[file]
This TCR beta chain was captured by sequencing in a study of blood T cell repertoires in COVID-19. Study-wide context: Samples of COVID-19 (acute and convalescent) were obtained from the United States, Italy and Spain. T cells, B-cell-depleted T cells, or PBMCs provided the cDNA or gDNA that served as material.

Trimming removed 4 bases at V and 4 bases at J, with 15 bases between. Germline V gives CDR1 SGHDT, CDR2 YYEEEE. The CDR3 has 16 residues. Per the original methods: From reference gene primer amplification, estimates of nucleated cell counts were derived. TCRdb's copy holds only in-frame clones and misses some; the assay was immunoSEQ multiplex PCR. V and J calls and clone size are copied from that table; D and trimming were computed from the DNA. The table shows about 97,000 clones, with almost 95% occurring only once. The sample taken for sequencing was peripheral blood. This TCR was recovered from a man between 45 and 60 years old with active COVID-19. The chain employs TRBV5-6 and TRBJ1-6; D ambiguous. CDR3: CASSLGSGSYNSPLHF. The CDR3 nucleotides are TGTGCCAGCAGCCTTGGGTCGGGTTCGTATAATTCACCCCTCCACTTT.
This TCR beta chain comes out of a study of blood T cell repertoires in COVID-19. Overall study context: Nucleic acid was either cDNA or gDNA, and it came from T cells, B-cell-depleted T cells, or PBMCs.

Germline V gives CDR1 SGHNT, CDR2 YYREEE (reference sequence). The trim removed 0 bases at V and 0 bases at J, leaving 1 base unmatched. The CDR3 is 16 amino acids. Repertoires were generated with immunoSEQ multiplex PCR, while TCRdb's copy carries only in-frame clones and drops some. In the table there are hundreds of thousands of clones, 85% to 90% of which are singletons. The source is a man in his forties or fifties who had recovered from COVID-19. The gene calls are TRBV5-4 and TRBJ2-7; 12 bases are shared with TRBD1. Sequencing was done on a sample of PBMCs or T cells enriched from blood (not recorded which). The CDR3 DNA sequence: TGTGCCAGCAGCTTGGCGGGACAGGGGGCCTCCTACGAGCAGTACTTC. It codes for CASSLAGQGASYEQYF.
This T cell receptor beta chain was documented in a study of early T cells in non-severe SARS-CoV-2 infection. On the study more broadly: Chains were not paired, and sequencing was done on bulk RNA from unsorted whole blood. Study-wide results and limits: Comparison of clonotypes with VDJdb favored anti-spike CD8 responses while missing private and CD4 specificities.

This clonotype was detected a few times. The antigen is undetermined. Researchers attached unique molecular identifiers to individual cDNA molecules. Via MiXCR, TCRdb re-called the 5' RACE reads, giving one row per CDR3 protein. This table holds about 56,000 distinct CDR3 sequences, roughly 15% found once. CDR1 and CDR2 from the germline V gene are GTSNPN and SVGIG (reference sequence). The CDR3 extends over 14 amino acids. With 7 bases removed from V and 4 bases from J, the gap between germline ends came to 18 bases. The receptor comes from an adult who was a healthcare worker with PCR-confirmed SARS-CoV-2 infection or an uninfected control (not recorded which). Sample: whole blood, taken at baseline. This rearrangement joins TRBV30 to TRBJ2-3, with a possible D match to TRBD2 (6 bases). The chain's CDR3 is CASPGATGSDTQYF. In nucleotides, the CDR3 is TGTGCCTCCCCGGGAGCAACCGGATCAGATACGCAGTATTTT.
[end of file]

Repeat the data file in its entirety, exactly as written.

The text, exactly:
This TCR beta chain was captured by sequencing in a study of blood T cell repertoires in COVID-19. Study-wide context: Samples of COVID-19 (acute and convalescent) were obtained from the United States, Italy and Spain. T cells, B-cell-depleted T cells, or PBMCs provided the cDNA or gDNA that served as material.

Trimming removed 4 bases at V and 4 bases at J, with 15 bases between. Germline V gives CDR1 SGHDT, CDR2 YYEEEE. The CDR3 has 16 residues. Per the original methods: From reference gene primer amplification, estimates of nucleated cell counts were derived. TCRdb's copy holds only in-frame clones and misses some; the assay was immunoSEQ multiplex PCR. V and J calls and clone size are copied from that table; D and trimming were computed from the DNA. The table shows about 97,000 clones, with almost 95% occurring only once. The sample taken for sequencing was peripheral blood. This TCR was recovered from a man between 45 and 60 years old with active COVID-19. The chain employs TRBV5-6 and TRBJ1-6; D ambiguous. CDR3: CASSLGSGSYNSPLHF. The CDR3 nucleotides are TGTGCCAGCAGCCTTGGGTCGGGTTCGTATAATTCACCCCTCCACTTT.
This TCR beta chain comes out of a study of blood T cell repertoires in COVID-19. Overall study context: Nucleic acid was either cDNA or gDNA, and it came from T cells, B-cell-depleted T cells, or PBMCs.

Germline V gives CDR1 SGHNT, CDR2 YYREEE (reference sequence). The trim removed 0 bases at V and 0 bases at J, leaving 1 base unmatched. The CDR3 is 16 amino acids. Repertoires were generated with immunoSEQ multiplex PCR, while TCRdb's copy carries only in-frame clones and drops some. In the table there are hundreds of thousands of clones, 85% to 90% of which are singletons. The source is a man in his forties or fifties who had recovered from COVID-19. The gene calls are TRBV5-4 and TRBJ2-7; 12 bases are shared with TRBD1. Sequencing was done on a sample of PBMCs or T cells enriched from blood (not recorded which). The CDR3 DNA sequence: TGTGCCAGCAGCTTGGCGGGACAGGGGGCCTCCTACGAGCAGTACTTC. It codes for CASSLAGQGASYEQYF.
This T cell receptor beta chain was documented in a study of early T cells in non-severe SARS-CoV-2 infection. On the study more broadly: Chains were not paired, and sequencing was done on bulk RNA from unsorted whole blood. Study-wide results and limits: Comparison of clonotypes with VDJdb favored anti-spike CD8 responses while missing private and CD4 specificities.

This clonotype was detected a few times. The antigen is undetermined. Researchers attached unique molecular identifiers to individual cDNA molecules. Via MiXCR, TCRdb re-called the 5' RACE reads, giving one row per CDR3 protein. This table holds about 56,000 distinct CDR3 sequences, roughly 15% found once. CDR1 and CDR2 from the germline V gene are GTSNPN and SVGIG (reference sequence). The CDR3 extends over 14 amino acids. With 7 bases removed from V and 4 bases from J, the gap between germline ends came to 18 bases. The receptor comes from an adult who was a healthcare worker with PCR-confirmed SARS-CoV-2 infection or an uninfected control (not recorded which). Sample: whole blood, taken at baseline. This rearrangement joins TRBV30 to TRBJ2-3, with a possible D match to TRBD2 (6 bases). The chain's CDR3 is CASPGATGSDTQYF. In nucleotides, the CDR3 is TGTGCCTCCCCGGGAGCAACCGGATCAGATACGCAGTATTTT.